Have you ever wondered if you should be giving your baby fish sticks? Though many mothers now feed it to their babies, it could lead to a sticky situation and must be done with caution.
There seems to be a sharp divide in the debate about feeding fish to babies. The old school thinking is that one should wait till the first birthday before giving fish, as it ranks amongst the top foods that can cause allergic reactions. Fish reactions can be the worst of them all. That’s how conventional thinking goes.
But, there is an emerging newer-age view and an increasing number of pediatricians now recommend introducing fish as early as six months. The thought behind this is that as long as the baby is not allergic to fish, then it is actually extremely beneficial for them, especially because it contains all the amino acids, including omega-3, a fatty acid which has in recent years especially been talked about as the magical ingredient that boosts babies’ brain power. This is a feature that always goes down well with parents who are forever trying to increase the grey cells in their babies’ brains.
Can I Give My Baby Fish Sticks? Answer At 6 Months to a Year
That aside, more and more studies are citing Omega-3 as the wonder nutrient that has a lot of benefits – from fighting eczema and building immunity, to improving vision. Some reports point out that that the babies who ate fish at an earlier age were less prone to skin ailments.
That fish has lots of goodness packed into them is now relatively well known. But it still must not be given without thought and care. Because with the good comes the bad. That is, with the curative omega-3, comes the injurious mercury, a metal found in fish, some more than the others, which if given in large amounts can harm not only the baby’s brain, but also seriously damage the nervous system. One such fish is tuna, which while appearing to be innocuous is quite high in methyl mercury levels. Others include predatory fish like king mackerel, shark or swordfish.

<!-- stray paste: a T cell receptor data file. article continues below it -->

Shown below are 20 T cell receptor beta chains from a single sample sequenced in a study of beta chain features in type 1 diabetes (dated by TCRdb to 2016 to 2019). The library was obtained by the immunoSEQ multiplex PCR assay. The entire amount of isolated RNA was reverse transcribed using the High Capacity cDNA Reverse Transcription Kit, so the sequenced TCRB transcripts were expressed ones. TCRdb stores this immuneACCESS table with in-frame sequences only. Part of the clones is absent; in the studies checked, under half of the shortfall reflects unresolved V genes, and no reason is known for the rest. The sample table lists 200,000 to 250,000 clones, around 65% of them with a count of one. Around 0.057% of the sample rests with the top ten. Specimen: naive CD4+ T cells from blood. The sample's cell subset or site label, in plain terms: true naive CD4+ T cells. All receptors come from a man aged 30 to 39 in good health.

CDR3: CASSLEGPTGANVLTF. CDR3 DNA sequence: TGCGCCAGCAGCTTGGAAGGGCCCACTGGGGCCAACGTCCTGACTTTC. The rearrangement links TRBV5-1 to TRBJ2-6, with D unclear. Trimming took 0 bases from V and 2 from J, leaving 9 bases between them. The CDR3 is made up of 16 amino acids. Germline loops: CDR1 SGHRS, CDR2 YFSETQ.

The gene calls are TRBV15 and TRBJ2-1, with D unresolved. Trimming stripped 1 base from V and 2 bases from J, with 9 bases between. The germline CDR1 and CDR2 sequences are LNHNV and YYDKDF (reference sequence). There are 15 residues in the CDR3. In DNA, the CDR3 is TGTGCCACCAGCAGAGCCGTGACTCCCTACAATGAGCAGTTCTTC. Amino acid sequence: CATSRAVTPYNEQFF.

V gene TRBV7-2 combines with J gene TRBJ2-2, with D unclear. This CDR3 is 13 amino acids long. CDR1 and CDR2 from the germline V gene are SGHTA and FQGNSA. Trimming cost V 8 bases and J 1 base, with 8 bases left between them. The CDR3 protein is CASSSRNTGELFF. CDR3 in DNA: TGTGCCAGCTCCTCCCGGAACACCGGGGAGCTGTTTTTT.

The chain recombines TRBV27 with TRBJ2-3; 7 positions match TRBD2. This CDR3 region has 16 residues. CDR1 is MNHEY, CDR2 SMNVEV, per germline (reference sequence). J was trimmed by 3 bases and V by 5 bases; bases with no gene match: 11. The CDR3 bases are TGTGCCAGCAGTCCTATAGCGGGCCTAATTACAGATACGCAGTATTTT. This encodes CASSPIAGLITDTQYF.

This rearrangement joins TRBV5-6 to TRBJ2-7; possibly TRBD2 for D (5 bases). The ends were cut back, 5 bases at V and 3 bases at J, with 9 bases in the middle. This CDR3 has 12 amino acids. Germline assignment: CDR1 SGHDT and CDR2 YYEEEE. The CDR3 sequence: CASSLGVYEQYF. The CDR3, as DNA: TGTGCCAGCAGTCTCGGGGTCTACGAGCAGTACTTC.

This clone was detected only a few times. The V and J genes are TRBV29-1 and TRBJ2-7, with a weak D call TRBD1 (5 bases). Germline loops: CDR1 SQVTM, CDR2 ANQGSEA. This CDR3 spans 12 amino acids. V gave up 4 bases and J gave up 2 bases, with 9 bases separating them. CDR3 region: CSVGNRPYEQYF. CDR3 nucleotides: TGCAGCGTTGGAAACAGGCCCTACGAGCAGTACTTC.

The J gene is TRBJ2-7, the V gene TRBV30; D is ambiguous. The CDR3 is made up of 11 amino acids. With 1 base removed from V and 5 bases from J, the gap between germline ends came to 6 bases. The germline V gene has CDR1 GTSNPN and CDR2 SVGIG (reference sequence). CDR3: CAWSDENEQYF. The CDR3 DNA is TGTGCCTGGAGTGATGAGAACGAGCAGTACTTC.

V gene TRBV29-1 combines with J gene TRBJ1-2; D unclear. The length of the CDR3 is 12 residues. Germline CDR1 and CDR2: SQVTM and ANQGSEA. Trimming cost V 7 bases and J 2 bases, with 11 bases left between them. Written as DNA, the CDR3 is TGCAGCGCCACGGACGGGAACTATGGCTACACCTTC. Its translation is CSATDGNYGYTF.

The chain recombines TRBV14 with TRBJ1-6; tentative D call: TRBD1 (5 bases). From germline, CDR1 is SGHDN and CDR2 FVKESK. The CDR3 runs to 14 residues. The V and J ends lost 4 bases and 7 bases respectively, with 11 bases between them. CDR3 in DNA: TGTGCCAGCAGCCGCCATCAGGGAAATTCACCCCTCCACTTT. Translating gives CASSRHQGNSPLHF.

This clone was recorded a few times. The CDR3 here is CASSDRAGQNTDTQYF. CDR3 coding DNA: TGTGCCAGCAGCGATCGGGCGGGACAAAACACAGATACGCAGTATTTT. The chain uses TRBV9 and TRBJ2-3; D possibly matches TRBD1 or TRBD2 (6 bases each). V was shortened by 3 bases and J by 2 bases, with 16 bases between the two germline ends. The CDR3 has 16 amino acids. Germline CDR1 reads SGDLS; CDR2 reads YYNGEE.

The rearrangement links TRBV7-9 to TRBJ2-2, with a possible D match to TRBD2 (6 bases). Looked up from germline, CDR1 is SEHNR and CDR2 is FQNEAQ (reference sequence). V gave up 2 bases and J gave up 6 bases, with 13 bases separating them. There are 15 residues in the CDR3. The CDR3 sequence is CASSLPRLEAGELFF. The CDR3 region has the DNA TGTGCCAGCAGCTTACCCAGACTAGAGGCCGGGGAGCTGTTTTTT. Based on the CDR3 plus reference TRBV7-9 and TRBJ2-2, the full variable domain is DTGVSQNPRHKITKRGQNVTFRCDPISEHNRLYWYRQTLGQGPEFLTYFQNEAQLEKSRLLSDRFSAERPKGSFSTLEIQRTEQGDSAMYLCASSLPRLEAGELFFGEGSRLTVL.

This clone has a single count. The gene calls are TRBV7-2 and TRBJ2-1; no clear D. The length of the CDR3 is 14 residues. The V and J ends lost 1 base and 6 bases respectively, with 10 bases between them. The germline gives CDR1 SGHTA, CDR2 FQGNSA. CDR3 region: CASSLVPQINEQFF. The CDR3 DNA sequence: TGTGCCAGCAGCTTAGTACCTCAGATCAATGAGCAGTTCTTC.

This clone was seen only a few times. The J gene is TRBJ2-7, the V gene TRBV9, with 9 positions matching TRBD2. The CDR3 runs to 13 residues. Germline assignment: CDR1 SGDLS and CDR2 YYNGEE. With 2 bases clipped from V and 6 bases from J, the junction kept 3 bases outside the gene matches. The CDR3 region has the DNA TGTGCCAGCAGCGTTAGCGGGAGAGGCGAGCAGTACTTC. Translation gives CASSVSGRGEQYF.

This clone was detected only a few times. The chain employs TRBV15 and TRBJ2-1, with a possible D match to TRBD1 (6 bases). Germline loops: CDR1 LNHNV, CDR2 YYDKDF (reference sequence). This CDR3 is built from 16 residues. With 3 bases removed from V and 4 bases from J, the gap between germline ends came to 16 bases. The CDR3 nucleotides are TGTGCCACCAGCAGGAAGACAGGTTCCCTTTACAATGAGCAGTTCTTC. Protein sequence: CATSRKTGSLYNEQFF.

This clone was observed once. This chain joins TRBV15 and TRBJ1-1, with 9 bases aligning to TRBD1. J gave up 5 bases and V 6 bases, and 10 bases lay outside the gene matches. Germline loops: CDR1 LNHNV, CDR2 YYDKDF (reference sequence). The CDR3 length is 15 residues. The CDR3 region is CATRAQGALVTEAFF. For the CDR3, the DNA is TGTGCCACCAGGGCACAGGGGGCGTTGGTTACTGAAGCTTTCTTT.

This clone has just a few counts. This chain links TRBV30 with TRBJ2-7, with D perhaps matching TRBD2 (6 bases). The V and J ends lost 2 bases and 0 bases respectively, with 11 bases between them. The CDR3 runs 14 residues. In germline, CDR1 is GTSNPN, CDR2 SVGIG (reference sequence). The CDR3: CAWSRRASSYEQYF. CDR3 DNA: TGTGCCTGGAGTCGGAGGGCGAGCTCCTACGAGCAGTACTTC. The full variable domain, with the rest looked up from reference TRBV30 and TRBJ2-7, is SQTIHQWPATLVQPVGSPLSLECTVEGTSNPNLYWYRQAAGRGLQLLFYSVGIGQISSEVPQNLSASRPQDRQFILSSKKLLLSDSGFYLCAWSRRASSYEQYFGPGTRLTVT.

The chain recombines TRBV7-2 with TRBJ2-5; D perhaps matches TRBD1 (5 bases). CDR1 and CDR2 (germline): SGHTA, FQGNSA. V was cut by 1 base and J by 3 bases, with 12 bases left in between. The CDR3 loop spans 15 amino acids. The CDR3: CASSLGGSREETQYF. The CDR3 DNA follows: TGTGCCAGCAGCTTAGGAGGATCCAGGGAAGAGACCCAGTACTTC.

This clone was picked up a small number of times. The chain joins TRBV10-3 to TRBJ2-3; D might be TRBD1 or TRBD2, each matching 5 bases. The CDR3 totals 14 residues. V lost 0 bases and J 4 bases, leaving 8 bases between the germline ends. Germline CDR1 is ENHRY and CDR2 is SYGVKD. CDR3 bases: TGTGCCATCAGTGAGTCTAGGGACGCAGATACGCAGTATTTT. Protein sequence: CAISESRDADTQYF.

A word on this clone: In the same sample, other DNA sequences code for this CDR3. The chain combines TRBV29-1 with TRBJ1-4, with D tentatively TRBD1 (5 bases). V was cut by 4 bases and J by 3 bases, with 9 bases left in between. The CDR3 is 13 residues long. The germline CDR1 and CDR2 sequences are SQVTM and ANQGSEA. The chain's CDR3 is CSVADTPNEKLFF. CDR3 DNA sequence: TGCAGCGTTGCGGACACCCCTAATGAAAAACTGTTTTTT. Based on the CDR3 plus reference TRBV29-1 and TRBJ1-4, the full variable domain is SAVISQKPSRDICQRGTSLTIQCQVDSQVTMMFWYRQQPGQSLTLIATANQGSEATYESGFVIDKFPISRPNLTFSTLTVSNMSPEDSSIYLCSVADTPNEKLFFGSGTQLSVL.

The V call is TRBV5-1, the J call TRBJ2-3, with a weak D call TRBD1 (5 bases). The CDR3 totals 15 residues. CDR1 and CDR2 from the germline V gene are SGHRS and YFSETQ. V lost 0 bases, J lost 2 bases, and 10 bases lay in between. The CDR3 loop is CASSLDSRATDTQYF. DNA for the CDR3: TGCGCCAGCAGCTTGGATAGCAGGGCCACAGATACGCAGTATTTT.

So before you decide to give you baby fish sticks, check out what fish it is, and also find out if anyone in the family ever had any allergic reactions to seafood. Knowing your family’s allergic history is a good idea in any case. It would help you figure out some seemingly mysterious ailments in your child.
Even if you are of the new-school thought, there are some kinds of fish, like shellfish, which are best avoided till the baby is at least one or older.
Watch Our For Allergies and Cook The Fish Well
If you decide to give your baby fish sticks, then try a small bit with them first and watch for reactions. It’s always a good idea to try a new food in the daytime, for obvious reasons. You don’t want to be rushing to the ER at night. Also, one can watch out for symptoms throughout the day.
The best thing would be to make the fish sticks at home, rather than buy the frozen ones. Food out of a bag, no matter how fresh it may seem, can never match food made at home. Commercially-made, processed fish-sticks would not exactly be high on nutrition, so, it would be best for your baby if you can make fish sticks at home.
It’s not really that hard to make either – all you need is flour, eggs, breadcrumbs and, of course, fish cut into finger slices. Get hold of a good recipe and do this at home, for best results. What you do need to be careful of is the bones; you must thoroughly de-bone the fish and cook it well.
However, if you really want your baby to benefit from the nutritional qualities of fish, then ask your pediatrician about the best way to prepare fish. Crumbing and deep-frying, while lowering risks of reactions, also diminishes the goodness that fish contains, especially the omega-3.
Also, know the portions according to the body weight. Most mothers give fish sticks to their babies only once a week, about two sticks, at a time. This can vary though from child to child and it’s best to ask your doctor about how much to give.
And remember, if your baby develops a rash, or a swelling, or starts to vomit after eating fish, consult a doctor right away.